I.R.C. Section 131, which in paragraph (a) (1) authorizes the credit, contains in paragraph (f) (1) thereof2 the formula for its computation in cases in which a domestic taxpayer corporation shall have received dividends in any taxable year from a foreign subsidiary corporation which has paid income taxes to a foreign country. The formula provides that the domestic corporation "shall be deemed to have paid the same proportion of any income * * * taxes paid * * * by such foreign corporation * * *, upon or with respect to the accumulated profits of such foreign corporation from which such dividends were paid, which the amount of such dividends bears to the amount of such accumulated profits." Paragraph (f) further provides that the dividend paid by the foreign subsidiary shall be treated "as having been paid from the accumulated profits of the preceding year or years" and "as having been paid from the most recently accumulated gains, profits, or earnings" of the foreign subsidiary. Thus paragraph (f) clearly imports that the allowable credit is not restricted to foreign taxes paid by the subsidiary in the taxable year in which the dividend was received by the domestic parent. Instead, the credit is measured by a defined proportion of the foreign income taxes paid upon "the accumulated profits of such foreign corporation from which such dividends were paid." Consequently, foreign income taxes paid in prior years may be reflected in the allowable credit if they had been imposed on the accumulated profits from which the dividend was deemed to have been paid. We do not understand the Commissioner to dispute this: his contention is limited, as above indicated, to the method of computing the credit for the foreign income taxes paid in prior years.


It seems to us that the gist of the formula of paragraph (f) is the prescribed relationship between the foreign tax paid by the foreign subsidiary and its accumulated profits from which the dividend was paid and upon which the tax paid was imposed as that relationship existed when the taxes were paid and the profits were deemed to have been accumulated; and that, in the case of a foreign subsidiary conducting its business in foreign currency for purposes of computing the credit under Section 131 both these factors of the relationship must be expressed in terms of the same currency. If that be done, it will not affect the result whether the rate of exchange be that prevailing when the foreign tax was paid and the relevant profits accumulated or that prevailing when the dividend was paid by the foreign subsidiary to its domestic parent.


However, that problem is not presented here. Minera's dividend to the taxpayer was paid in dollars and throughout all the years involved it conducted its business on the basis of the American dollar. Not only were its profits accumulated on that basis but also the taxes which it paid to Mexico. It is true that its tax payments to Mexico were made in pesos but the pesos used for this purpose, like pesos expended for other purposes, were obtained by converting American dollars into pesos at the contemporary rate of exchange. And such income items as it received in pesos were similarly converted into dollars and so recorded on its books. As a result, we fully agree with the Tax Court that no problem in foreign exchange is presented which requires solution for the computation of the allowable credit.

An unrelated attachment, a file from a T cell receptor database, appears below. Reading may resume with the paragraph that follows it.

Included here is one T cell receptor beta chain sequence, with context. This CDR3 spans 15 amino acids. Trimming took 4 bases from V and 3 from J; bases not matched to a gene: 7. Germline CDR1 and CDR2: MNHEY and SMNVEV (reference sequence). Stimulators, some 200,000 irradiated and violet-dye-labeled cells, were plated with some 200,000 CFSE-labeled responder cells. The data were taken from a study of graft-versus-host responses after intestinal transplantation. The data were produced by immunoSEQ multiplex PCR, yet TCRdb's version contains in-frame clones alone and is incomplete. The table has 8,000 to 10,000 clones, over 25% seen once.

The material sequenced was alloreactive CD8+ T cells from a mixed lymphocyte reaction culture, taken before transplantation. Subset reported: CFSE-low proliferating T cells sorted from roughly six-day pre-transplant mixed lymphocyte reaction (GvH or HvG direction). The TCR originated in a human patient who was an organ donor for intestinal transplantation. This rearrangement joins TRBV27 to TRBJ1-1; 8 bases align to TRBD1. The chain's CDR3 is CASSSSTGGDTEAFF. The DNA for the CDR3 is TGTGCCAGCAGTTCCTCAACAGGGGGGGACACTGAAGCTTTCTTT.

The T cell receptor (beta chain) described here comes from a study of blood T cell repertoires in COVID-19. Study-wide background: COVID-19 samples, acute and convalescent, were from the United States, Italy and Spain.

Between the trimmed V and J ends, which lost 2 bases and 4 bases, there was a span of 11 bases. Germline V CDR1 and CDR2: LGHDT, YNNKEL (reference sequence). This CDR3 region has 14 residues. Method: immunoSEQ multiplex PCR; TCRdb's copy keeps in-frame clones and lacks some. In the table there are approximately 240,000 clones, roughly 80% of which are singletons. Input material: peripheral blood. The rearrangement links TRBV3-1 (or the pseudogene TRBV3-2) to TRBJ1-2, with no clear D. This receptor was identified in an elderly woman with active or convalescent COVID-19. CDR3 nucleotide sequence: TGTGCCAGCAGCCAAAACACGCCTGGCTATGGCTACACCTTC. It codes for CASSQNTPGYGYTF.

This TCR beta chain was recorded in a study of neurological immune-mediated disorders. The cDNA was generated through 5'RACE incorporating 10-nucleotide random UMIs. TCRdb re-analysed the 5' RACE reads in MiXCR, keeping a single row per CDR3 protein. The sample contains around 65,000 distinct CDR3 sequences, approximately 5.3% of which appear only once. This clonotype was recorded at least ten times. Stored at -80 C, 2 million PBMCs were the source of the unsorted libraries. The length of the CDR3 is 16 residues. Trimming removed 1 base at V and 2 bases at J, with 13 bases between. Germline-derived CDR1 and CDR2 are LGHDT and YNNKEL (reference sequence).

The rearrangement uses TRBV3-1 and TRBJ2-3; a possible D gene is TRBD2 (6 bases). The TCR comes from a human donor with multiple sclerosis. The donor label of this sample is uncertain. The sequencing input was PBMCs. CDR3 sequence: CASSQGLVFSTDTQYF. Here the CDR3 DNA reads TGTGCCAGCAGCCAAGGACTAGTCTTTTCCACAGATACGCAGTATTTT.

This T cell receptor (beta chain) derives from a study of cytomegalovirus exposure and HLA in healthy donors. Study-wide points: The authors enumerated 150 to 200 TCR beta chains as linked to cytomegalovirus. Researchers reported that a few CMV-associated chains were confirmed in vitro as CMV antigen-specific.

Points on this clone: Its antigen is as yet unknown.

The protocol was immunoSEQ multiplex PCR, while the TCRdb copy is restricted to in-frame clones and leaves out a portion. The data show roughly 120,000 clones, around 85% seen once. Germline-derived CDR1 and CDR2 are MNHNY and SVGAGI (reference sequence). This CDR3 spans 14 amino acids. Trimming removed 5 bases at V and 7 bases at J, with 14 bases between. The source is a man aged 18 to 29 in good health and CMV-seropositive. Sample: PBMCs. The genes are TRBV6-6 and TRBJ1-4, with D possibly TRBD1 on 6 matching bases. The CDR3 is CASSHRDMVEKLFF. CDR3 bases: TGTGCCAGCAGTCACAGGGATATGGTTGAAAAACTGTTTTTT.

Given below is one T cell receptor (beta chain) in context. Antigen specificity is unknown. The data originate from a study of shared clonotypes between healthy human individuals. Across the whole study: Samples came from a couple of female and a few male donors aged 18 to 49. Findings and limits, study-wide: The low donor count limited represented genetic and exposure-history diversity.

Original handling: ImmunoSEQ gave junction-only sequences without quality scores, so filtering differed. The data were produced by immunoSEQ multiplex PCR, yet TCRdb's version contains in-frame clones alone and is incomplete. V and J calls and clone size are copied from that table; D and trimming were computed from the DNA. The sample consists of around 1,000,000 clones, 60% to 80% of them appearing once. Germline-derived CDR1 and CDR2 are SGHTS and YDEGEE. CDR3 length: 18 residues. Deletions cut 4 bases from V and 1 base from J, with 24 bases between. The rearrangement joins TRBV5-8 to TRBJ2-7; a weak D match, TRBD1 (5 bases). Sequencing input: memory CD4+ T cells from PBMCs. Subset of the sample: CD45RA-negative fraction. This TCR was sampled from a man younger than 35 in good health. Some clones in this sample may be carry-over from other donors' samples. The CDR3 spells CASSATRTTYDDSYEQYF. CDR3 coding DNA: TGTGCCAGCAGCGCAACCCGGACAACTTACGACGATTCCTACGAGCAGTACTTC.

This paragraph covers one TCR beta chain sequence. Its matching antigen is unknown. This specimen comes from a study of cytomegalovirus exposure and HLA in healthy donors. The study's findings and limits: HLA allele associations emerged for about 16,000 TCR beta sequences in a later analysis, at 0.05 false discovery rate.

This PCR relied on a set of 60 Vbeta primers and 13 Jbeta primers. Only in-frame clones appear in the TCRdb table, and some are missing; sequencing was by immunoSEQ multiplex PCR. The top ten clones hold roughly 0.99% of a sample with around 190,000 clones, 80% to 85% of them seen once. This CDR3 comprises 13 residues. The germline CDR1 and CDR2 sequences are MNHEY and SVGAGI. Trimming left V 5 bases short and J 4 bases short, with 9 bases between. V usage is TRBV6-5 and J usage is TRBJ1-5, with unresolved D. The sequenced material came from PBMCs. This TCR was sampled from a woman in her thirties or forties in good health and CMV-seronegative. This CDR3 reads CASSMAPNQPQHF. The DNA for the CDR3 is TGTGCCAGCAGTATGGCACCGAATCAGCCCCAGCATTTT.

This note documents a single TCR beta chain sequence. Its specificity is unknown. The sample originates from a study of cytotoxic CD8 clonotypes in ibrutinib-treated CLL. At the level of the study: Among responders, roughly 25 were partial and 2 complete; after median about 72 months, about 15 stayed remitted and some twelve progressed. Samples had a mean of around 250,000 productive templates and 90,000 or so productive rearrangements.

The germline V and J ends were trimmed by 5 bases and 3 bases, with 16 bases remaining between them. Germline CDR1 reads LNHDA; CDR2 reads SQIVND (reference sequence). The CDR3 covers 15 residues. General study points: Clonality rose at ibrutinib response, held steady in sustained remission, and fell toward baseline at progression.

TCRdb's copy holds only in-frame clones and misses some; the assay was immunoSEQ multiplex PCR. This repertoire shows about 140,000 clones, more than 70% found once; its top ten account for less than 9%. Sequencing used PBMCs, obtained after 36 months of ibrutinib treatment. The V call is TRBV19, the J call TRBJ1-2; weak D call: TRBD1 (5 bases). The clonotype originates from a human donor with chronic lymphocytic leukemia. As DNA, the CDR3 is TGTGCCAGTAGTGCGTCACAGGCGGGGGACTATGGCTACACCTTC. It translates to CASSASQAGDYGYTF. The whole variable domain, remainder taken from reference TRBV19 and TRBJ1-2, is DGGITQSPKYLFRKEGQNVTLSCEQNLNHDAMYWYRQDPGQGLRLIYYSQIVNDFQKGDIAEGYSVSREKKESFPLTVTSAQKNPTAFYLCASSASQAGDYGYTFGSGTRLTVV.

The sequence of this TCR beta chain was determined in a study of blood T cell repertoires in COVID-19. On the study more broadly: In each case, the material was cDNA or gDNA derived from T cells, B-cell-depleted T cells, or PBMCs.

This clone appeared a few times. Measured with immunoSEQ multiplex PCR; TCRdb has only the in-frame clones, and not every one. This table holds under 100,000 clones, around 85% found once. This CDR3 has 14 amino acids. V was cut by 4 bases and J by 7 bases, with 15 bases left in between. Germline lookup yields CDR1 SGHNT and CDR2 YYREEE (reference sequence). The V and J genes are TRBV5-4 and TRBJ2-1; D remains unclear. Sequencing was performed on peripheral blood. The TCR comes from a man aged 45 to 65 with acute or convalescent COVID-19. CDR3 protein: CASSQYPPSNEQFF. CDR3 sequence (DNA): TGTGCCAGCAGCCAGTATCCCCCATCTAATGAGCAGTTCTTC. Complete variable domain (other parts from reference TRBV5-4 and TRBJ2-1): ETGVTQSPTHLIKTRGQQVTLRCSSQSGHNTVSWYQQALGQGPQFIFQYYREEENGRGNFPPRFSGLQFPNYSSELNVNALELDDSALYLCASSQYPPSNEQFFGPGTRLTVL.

We conclude that the Tax Court was right in its decision of the questions raised by both petitions.




1. I.R.C. "§ 131. Taxes of foreign countries and possessions of United States

"(a) Allowance of credit. If the taxpayer chooses to have the benefits of this section, the tax imposed by this chapter, except the tax imposed under section 102, shall be credited with:

"(1) Citizens and domestic corporations. In the case of a citizen of the United States and of a domestic corporation, the amount of any income, war-profits, and excess-profits taxes paid or accrued during the taxable year to any foreign country or to any possession of the United States;

* * * * *

"(h) Credit for taxes in lieu of income, etc., taxes. For the purposes of this section and section 23(c) (1), the term `income, war-profits, and excess-profits taxes' shall include a tax paid in lieu of a tax upon income, war-profits, or excess-profits otherwise generally imposed by any foreign country or by any possession of the United States. * *"

2. I.R.C. Section 131.

"* * * (f) Taxes of foreign subsidiary.

"(1) Foreign subsidiary of domestic corporation. For the purposes of this section, a domestic corporation which owns a majority of the voting stock of a foreign corporation from which it receives dividends in any taxable year shall be deemed to have paid the same proportion of any income, war-profits, or excess-profits taxes paid or deemed to be paid by such foreign corporation to any foreign country or to any possession of the United States, upon or with respect to the accumulated profits of such foreign corporation from which such dividends were paid, which the amount of such dividends bears to the amount of such accumulated profits. The term `accumulated profits' when used in this subsection in reference to a foreign corporation, means the amount of its gains, profits, or income in excess of the income, war-profits, and excess-profits taxes imposed upon or with respect to such profits or income; and the Commissioner with the approval of the Secretary shall have full power to determine from the accumulated profits of what year or years such dividends were paid; treating dividends paid in the first sixty days of any year as having been paid from the accumulated profits of the preceding year or years (unless to his satisfaction shown otherwise), and in other respects treating dividends as having been paid from the most recently accumulated gains, profits, or earnings."